THE PROGRAM | Science, technology, engineering and mathematics (STEM, previously METS) is a term that refers to the academic disciplines of science, technology, engineering and mathematics. The term is typically used when addressing education policy and curriculum choices in schools to improve competitiveness in science and technology development. It has implications for workforce development, national security concerns and immigration policy. The acronym arose in common use shortly after an inter-agency meeting on science education held at the US National Science Foundation chaired by the then NSF director Rita Colwell. A director from the Office of Science division of Workforce Development for Teachers and Scientists, Peter Faletra, suggested the change from the older acronym METS to STEM. Colwell, expressing some dislike for the older acronym, responded by suggesting NSF to institute the change. One of the first NSF projects to use the acronym was STEMTEC, the Science, Technology, Engineering and Math Teacher Education Collaborative at the University of Massachusetts Amherst, which was funded in 1998.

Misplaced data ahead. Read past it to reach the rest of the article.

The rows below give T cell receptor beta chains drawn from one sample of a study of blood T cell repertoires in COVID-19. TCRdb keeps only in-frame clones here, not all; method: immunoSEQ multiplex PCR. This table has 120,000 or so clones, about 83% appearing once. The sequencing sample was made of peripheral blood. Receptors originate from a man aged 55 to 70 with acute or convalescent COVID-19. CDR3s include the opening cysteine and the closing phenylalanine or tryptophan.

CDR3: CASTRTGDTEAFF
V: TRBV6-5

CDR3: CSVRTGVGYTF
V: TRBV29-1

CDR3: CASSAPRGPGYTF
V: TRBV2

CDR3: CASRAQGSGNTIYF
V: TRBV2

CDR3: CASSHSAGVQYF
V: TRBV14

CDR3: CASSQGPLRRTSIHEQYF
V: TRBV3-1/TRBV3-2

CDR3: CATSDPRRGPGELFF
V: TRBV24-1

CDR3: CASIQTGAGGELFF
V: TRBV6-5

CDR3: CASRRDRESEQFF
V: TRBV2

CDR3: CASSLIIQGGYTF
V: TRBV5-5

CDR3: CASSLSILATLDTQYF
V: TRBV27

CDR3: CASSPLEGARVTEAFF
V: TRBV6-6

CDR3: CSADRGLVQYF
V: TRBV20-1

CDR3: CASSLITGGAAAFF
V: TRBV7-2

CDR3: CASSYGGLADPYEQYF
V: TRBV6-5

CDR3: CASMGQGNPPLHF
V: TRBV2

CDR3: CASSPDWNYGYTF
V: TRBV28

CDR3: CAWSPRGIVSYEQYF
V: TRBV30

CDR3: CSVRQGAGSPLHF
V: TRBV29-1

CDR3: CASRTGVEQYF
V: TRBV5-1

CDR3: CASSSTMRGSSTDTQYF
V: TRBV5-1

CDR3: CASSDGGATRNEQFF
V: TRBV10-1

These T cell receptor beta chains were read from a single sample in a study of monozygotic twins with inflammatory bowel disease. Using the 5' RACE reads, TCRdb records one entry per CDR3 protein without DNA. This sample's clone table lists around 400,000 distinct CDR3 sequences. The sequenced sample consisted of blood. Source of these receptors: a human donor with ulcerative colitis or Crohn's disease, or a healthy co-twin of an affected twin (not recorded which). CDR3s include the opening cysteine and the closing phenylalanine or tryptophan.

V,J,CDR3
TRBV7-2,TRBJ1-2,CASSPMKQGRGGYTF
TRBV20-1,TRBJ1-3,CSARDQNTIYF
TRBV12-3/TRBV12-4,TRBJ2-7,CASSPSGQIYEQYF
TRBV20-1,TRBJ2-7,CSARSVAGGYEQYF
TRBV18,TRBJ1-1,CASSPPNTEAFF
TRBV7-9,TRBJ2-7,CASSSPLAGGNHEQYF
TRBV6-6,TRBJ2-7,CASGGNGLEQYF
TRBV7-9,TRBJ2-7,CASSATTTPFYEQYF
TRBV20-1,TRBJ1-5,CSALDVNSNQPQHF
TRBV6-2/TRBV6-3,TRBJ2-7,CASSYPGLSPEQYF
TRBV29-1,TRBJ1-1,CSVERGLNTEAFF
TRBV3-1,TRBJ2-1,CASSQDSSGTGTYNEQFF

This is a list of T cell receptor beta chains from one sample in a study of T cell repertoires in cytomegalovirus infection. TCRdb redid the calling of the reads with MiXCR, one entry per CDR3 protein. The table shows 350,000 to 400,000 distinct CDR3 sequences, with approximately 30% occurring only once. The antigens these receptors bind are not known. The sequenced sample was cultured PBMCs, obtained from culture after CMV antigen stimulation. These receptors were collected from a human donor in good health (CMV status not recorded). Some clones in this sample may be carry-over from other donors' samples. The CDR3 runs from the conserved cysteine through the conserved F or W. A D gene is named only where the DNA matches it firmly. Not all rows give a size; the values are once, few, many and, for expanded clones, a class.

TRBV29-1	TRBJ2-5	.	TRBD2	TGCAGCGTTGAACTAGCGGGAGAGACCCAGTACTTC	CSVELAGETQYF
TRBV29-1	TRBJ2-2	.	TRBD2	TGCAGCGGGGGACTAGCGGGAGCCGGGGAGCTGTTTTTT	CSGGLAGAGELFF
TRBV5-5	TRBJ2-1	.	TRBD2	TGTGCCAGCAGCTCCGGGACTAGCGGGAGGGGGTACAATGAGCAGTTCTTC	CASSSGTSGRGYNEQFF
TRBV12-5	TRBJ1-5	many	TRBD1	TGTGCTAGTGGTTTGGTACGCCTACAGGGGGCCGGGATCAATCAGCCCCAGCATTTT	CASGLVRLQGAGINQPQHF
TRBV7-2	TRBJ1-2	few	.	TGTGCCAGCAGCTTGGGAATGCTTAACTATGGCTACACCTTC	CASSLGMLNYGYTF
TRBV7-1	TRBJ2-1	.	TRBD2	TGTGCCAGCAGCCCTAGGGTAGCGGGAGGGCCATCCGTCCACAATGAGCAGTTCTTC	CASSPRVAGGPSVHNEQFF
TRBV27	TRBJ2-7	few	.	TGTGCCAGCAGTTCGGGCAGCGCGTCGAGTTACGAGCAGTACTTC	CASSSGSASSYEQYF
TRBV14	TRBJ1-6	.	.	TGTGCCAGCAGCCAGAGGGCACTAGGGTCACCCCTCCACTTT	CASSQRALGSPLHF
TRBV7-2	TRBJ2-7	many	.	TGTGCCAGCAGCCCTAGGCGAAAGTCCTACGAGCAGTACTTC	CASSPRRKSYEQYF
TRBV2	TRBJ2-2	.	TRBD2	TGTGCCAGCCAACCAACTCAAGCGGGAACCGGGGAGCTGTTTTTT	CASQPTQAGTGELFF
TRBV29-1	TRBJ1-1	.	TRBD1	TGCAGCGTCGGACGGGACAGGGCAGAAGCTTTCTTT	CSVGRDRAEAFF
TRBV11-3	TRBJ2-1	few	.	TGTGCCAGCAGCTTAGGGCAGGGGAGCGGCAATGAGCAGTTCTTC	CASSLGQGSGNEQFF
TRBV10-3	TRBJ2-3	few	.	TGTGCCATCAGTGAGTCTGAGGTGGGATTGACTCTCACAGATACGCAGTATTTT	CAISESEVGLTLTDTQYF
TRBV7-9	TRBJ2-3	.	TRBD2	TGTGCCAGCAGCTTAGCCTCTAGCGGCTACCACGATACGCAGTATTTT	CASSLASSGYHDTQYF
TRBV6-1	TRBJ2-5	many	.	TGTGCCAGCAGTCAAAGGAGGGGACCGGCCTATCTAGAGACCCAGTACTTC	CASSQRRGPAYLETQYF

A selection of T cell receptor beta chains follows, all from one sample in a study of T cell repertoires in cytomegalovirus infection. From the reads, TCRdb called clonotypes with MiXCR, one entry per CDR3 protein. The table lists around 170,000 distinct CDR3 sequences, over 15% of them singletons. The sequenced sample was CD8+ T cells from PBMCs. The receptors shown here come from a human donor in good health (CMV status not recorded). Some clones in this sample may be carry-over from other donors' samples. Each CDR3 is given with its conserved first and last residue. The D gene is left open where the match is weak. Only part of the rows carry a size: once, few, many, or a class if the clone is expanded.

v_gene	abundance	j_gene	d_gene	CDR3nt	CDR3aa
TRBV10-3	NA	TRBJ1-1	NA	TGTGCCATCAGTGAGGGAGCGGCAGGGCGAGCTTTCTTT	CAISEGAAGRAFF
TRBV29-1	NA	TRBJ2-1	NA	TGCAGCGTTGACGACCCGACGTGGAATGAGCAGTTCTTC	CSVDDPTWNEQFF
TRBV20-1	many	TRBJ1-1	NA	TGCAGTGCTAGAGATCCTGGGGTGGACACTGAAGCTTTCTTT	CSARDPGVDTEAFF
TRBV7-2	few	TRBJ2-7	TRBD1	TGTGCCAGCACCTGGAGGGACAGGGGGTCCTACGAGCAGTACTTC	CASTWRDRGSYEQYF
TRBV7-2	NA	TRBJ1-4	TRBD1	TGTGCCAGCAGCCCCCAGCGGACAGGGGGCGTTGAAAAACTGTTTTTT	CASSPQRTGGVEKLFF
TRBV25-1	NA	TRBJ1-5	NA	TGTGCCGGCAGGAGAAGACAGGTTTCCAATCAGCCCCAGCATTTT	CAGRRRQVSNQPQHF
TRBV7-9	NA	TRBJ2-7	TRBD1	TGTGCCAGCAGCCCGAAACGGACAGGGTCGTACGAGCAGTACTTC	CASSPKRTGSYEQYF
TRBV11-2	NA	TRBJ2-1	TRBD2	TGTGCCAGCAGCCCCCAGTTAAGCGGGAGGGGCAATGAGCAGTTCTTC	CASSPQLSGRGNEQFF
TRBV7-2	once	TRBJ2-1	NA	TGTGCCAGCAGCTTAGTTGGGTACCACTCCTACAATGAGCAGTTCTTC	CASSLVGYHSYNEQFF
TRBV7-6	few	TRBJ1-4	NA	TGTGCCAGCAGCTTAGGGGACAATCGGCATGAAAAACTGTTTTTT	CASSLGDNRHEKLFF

MUSIC TECHNOLOGY instructor: mrs. rose coleman
THE PROGRAM | MON, TUES, WED, THURS.
Music technology is the use of any device, mechanism, machine or tool by a musician or composer to make or perform music; to compose, notate, play back or record songs or pieces; or to analyze or edit music. The earliest known applications of technology to music was prehistoric peoples' use of a tool to hand-drill holes in bones to make simple flutes.Ancient Egyptians developed stringed instruments, such as harps, lyres and lutes, which required making thin strings and some type of peg system for adjusting the pitch of the strings. Ancient Egyptians also used wind instruments such as double clarinets and percussion instruments such as cymbals. In Ancient Greece, instruments included the double-reed aulos and the lyre. Numerous instruments are referred to in the Bible, including the horn, pipe, lyre, harp, and bagpipe. During Biblical times, the cornet, flute, horn, organ, pipe, and trumpet were also used. During the Middle Ages, music notation was used to create a written record of the notes of plainchant melodies.